Defining public transport delays is not as straightforward as we think.
What is considered a delay?
Passengers place a very high importance on public transport punctuality. But what is considered a delay? In fact, what is the definition of delay? Let’s take the Cambridge Dictionary’s definitions of delay:
“1. To make something at a later time than originally planned or expected.
2. To cause someone or something to be slow or late.
3. To not act quickly or immediately.”
By referring to these definitions, we can assume that a public transport delay means that the transport vehicle was made to arrive slowly or at a later time than expected rather than on time or immediately.
However, passengers waiting for a bus or train may not necessarily mean that the arrival of the bus or train is delayed. For instance, if 50 passengers wait for a bus, it would feel like a big deal if the bus is delayed by 1 minute. But if no one is waiting for a bus, it won’t matter if it is late because no one is affected by the delay.
According to a study by the University of Calabria, on-time performance is among the most common measures of service reliability for public transport and can be evaluated using the percentage of transit vehicles arriving at or departing from a destination within 5 minutes (compared to the total number of arrivals and departures). This means that 5 minutes is considered as “on time”.
Meanwhile, a 2015 research paper in the UK found that passengers generally viewed a train’s arrival within 1 minute of scheduled time as being “on time”, while a short-distance train’s 10-minute delay and a long-distance train’s 20-minute delay is considered as “significantly late”.
To what extent are delays acceptable?
While there are buffers in place to define what is considered as arriving “on time”, there’s also the consideration for the level of tolerance for delays. For instance, a 2014 study in the UK found that bus passengers were tolerant about missing buses if the bus service was more frequent (every 10 minutes) but less tolerant if it’s less frequent (every 20 minutes).
In another example, a 2016 paper in the Czech Republic found that public transport passengers considered a 3-minute waiting time as very favourable, a 6-minute waiting time as favourable, a 10-minute waiting time as neutral and longer than 10 minutes as unacceptable.
The author of this study concluded that passengers who travel regularly to work already know the scheduled departures and arrive at a stop prior to a scheduled departure, so they do not expect the waiting time to increase.
It’s also proven that public transport delays could influence a passenger to book a ride via an e-hailing or a car-sharing app. A recent publication found that public transport delays increase the demand for Mobility-On-Demand services (e-hailing/taxi and car-sharing) based on data gathered in Munich, Germany.
In the event of a public transport delay, mean car-sharing demand varies by up to 13.5% while the mean taxi demand varies by up to 52.1%. If the public transport service is delayed less, the car-sharing and taxi demand can be reduced by up to 0.5% and 2.2% respectively.
Anyone who has used public transport can relate to the problems caused by public transport delays.
Nobody wants to be late for work (unless they really hate their job) or an event they’re attending (unless they want to arrive fashionably late and irritate their aunties and uncles at their cousin’s wedding).
And nobody wants to waste their precious time on public transport because that time could have been spent in a more pleasant way, like playing sports, relaxing in the cafe or dancing on the hills.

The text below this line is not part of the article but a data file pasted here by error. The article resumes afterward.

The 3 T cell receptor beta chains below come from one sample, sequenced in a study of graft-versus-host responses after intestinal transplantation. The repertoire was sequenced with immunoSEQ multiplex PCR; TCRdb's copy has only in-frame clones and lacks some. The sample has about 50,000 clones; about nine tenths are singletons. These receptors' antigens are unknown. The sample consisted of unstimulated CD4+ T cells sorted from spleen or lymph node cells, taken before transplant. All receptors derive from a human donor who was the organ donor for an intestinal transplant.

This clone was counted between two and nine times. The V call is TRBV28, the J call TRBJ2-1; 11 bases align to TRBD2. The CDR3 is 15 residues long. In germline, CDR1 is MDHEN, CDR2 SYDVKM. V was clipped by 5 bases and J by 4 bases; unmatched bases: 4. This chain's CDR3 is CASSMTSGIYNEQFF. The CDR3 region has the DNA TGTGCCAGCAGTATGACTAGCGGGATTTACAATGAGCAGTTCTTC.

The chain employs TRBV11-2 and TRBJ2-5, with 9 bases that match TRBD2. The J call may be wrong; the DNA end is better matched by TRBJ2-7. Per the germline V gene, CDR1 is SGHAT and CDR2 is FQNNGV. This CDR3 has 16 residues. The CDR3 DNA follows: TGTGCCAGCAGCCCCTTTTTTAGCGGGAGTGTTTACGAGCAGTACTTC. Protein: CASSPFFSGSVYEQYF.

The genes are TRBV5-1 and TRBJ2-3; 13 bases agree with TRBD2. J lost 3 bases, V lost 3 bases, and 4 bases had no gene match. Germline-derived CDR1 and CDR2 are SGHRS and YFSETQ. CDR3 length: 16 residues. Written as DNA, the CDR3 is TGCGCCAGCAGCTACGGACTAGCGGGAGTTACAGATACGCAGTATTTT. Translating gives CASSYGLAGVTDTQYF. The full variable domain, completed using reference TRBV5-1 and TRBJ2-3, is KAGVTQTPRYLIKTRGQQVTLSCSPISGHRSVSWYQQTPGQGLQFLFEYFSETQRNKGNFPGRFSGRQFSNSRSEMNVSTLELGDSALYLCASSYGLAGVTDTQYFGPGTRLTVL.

On top of that, nobody wants to be further delayed by a train or bus that is already occupied because the delayed vehicle leads to more waiting passengers, who then board the vehicle until there is no more space.
Delays are such a pain in the neck to even think about that the list goes on and on…
What causes delays in public transport?
Until now, we’ve spoken about arrival delays but not departure delays. As the names imply, an arrival delay is when a vehicle comes late to the stop while a departure delay is when a vehicle leaves the stop late. It’s expected that a departure delay can lead to an arrival delay and vice versa.
A 2017 paper in Jordan investigating the waiting time of public transport passengers found that:
- All public transport modes reported an overall average waiting time of 14 minutes.
- The shortest waiting time during the peak period was about 8 minutes for a service taxi.
- The longest waiting time was about 26 minutes for buses because of their high capacity to carry a great number of passengers and longer routes compared to other public transport modes.
- Peak hours obviously have significant delays.
Well, it’s obvious that peak traffic conditions and long bus routes cause arrival delays for buses but there’s more to delays than just traffic jams and route lengths.
A 2009 Gershenson and Pineda paper from Mexico discussed the impact of headway instability on public transport delays. In case you didn’t know, the headway is the time interval at a station between two subsequent vehicles of the same route. We know that an equal headway is the best case scenario for any passenger since the certainty minimises the waiting times for passengers.
But that’s not always the case in reality because, the headway will be shorter if the earlier vehicle is delayed, while the headway will be longer if the later vehicle is delayed. Thus, the shorter headways lead to less passengers waiting while longer headways lead to more passengers waiting.
Why then are the headways unequal? Because vehicles move faster or slower than expected. Faster due to the tendency of some drivers to move faster than the set speed. And as we learnt in another article about public transport punctuality in addition to traffic lights and traffic jams, slower due to: